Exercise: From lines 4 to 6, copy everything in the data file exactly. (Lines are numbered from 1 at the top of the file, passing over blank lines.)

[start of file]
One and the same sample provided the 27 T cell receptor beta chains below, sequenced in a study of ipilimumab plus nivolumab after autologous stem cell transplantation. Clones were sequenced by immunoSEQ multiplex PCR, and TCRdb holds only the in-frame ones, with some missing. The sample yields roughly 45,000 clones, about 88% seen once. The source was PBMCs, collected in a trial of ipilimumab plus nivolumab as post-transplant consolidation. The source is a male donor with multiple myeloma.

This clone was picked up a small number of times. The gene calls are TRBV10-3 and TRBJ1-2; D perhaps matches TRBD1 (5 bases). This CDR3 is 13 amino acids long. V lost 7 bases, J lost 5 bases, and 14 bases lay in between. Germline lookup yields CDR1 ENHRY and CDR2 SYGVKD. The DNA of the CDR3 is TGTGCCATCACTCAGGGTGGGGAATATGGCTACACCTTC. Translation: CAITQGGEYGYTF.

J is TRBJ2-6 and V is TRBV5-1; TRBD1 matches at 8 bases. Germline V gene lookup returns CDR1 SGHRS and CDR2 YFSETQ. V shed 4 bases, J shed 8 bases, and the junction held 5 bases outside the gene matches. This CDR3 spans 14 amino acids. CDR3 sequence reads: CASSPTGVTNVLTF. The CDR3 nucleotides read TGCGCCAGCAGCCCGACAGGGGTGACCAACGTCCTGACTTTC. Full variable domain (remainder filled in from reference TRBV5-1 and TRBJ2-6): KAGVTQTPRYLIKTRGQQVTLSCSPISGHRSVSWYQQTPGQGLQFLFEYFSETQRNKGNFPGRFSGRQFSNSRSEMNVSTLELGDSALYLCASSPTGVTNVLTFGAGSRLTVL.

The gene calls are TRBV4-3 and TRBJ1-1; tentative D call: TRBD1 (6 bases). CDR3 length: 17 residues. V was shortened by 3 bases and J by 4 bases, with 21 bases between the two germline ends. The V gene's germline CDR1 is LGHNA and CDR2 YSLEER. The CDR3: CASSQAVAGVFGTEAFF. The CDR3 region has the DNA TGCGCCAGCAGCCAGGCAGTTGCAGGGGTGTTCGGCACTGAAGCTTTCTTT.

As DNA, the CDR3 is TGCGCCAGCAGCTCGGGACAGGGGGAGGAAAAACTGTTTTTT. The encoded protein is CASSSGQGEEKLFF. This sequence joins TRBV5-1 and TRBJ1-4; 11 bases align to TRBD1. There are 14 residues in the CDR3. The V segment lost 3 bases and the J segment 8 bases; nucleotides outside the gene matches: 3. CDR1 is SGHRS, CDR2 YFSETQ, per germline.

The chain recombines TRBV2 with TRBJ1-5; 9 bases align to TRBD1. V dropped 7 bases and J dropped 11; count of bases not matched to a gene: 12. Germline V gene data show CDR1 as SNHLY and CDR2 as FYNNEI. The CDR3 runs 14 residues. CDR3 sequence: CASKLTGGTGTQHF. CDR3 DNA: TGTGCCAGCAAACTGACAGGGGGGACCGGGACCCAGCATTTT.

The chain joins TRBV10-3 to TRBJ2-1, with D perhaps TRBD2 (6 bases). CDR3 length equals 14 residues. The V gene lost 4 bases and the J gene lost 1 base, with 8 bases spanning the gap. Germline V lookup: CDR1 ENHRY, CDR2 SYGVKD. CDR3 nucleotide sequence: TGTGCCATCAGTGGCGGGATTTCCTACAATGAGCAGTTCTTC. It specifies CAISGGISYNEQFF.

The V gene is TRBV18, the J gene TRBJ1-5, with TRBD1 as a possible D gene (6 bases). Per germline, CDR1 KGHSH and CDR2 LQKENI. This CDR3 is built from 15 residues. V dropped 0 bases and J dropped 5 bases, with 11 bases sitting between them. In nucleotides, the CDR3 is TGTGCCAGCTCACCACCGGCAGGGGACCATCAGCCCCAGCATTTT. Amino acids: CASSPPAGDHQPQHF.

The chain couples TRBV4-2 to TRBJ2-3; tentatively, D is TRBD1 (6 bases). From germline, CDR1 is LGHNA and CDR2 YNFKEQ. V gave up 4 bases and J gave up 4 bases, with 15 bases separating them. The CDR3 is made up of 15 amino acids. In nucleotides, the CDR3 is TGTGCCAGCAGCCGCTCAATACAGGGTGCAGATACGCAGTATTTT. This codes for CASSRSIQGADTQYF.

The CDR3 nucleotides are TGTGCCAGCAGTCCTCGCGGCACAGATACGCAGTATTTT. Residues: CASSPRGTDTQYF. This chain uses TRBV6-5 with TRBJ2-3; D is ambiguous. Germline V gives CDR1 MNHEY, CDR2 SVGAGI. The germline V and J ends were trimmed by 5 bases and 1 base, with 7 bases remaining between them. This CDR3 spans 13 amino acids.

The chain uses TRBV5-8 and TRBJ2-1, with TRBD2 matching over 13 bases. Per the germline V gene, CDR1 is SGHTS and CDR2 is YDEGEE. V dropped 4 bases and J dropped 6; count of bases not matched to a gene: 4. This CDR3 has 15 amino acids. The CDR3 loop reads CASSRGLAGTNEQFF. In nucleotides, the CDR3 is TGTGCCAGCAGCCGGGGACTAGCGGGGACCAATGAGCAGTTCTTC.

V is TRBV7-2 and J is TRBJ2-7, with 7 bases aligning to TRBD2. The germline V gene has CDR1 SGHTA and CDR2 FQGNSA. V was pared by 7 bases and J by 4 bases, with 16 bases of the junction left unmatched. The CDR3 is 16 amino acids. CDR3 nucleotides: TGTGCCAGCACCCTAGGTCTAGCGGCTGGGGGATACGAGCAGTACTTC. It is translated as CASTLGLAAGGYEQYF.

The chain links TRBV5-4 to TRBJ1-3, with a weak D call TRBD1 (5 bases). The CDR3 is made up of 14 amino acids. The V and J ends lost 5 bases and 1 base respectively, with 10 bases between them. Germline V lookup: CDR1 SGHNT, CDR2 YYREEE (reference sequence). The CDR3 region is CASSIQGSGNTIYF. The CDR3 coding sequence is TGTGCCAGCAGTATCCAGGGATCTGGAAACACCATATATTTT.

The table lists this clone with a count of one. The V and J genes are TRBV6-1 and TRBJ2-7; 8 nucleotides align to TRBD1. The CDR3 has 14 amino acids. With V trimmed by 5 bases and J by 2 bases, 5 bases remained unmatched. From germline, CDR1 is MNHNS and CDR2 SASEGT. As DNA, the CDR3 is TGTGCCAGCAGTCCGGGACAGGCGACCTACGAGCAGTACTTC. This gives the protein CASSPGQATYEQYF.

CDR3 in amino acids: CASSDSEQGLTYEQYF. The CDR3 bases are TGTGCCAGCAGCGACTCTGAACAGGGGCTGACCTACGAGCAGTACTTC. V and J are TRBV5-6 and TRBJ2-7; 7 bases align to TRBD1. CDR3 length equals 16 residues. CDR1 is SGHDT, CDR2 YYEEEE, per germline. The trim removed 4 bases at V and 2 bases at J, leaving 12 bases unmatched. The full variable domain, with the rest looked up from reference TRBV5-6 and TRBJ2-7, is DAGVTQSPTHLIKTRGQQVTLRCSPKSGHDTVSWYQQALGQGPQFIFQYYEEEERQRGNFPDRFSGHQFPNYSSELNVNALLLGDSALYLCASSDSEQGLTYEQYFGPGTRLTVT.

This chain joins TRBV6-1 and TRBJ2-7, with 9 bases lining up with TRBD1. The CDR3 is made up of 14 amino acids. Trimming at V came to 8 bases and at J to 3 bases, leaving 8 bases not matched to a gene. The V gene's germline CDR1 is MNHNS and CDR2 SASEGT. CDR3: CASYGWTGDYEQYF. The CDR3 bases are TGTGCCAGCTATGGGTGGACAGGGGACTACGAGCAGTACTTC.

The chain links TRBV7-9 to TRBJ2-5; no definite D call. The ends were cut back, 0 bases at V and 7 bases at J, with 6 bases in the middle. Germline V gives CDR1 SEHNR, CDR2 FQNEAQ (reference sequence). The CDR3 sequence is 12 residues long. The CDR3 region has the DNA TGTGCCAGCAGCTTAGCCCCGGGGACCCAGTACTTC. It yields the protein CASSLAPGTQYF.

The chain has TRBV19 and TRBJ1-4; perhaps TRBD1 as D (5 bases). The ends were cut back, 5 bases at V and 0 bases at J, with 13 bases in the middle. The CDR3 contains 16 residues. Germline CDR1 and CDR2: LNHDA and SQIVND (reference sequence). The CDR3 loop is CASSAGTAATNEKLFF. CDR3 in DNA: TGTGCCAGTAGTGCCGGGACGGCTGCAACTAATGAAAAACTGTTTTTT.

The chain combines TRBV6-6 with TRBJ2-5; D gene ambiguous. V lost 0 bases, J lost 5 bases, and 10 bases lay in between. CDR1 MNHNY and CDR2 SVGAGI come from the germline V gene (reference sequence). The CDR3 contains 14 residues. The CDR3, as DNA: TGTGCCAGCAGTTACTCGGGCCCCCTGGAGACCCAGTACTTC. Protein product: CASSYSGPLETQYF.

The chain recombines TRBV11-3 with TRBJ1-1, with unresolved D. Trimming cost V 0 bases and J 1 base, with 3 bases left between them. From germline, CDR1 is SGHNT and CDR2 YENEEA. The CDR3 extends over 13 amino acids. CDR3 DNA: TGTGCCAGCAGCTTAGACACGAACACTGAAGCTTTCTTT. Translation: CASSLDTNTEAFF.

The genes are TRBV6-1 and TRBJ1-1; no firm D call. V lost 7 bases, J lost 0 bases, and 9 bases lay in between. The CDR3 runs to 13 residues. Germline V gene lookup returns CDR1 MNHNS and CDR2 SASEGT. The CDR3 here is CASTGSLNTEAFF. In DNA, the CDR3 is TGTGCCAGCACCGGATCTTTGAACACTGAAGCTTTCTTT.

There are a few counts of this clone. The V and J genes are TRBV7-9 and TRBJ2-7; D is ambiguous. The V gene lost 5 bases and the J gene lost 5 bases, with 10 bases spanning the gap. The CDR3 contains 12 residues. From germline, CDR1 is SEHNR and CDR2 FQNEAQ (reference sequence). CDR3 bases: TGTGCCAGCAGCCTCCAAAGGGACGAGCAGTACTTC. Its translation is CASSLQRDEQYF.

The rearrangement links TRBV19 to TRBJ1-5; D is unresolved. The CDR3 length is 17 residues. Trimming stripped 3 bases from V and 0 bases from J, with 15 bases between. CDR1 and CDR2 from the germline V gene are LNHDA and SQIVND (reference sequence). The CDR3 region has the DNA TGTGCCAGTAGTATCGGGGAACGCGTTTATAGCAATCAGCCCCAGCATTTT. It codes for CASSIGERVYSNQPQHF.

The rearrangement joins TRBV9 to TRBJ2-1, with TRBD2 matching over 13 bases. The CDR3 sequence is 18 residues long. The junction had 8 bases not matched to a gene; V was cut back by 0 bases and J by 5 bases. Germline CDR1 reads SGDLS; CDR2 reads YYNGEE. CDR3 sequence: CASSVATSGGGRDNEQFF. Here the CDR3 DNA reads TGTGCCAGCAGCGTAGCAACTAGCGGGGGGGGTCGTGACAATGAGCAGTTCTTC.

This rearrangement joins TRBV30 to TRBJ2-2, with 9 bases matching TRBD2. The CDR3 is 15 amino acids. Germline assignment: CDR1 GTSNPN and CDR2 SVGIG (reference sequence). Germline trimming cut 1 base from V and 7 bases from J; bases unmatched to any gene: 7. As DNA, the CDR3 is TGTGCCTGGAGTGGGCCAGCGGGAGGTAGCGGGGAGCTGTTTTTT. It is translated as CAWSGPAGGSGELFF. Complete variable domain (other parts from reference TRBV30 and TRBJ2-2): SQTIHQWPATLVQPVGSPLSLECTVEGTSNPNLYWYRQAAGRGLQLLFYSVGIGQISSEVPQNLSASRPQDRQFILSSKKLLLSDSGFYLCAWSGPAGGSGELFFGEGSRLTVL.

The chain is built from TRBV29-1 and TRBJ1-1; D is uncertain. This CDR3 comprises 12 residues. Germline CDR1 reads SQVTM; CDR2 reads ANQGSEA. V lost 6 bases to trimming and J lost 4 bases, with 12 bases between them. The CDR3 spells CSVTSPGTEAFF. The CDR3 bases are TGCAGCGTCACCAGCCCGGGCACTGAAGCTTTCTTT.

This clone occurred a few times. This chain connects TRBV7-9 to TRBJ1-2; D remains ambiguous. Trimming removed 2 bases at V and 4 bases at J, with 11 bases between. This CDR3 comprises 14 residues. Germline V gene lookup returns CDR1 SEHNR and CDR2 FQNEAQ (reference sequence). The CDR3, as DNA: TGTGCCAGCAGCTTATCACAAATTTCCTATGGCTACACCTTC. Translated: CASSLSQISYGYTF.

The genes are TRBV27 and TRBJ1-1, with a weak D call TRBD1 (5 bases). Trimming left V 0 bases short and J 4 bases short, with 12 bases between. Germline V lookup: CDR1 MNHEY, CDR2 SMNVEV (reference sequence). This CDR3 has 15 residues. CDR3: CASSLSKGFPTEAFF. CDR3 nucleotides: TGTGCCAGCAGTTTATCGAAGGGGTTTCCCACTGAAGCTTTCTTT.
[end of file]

The gene calls are TRBV4-3 and TRBJ1-1; tentative D call: TRBD1 (6 bases). CDR3 length: 17 residues. V was shortened by 3 bases and J by 4 bases, with 21 bases between the two germline ends. The V gene's germline CDR1 is LGHNA and CDR2 YSLEER. The CDR3: CASSQAVAGVFGTEAFF. The CDR3 region has the DNA TGCGCCAGCAGCCAGGCAGTTGCAGGGGTGTTCGGCACTGAAGCTTTCTTT.

As DNA, the CDR3 is TGCGCCAGCAGCTCGGGACAGGGGGAGGAAAAACTGTTTTTT. The encoded protein is CASSSGQGEEKLFF. This sequence joins TRBV5-1 and TRBJ1-4; 11 bases align to TRBD1. There are 14 residues in the CDR3. The V segment lost 3 bases and the J segment 8 bases; nucleotides outside the gene matches: 3. CDR1 is SGHRS, CDR2 YFSETQ, per germline.

The chain recombines TRBV2 with TRBJ1-5; 9 bases align to TRBD1. V dropped 7 bases and J dropped 11; count of bases not matched to a gene: 12. Germline V gene data show CDR1 as SNHLY and CDR2 as FYNNEI. The CDR3 runs 14 residues. CDR3 sequence: CASKLTGGTGTQHF. CDR3 DNA: TGTGCCAGCAAACTGACAGGGGGGACCGGGACCCAGCATTTT.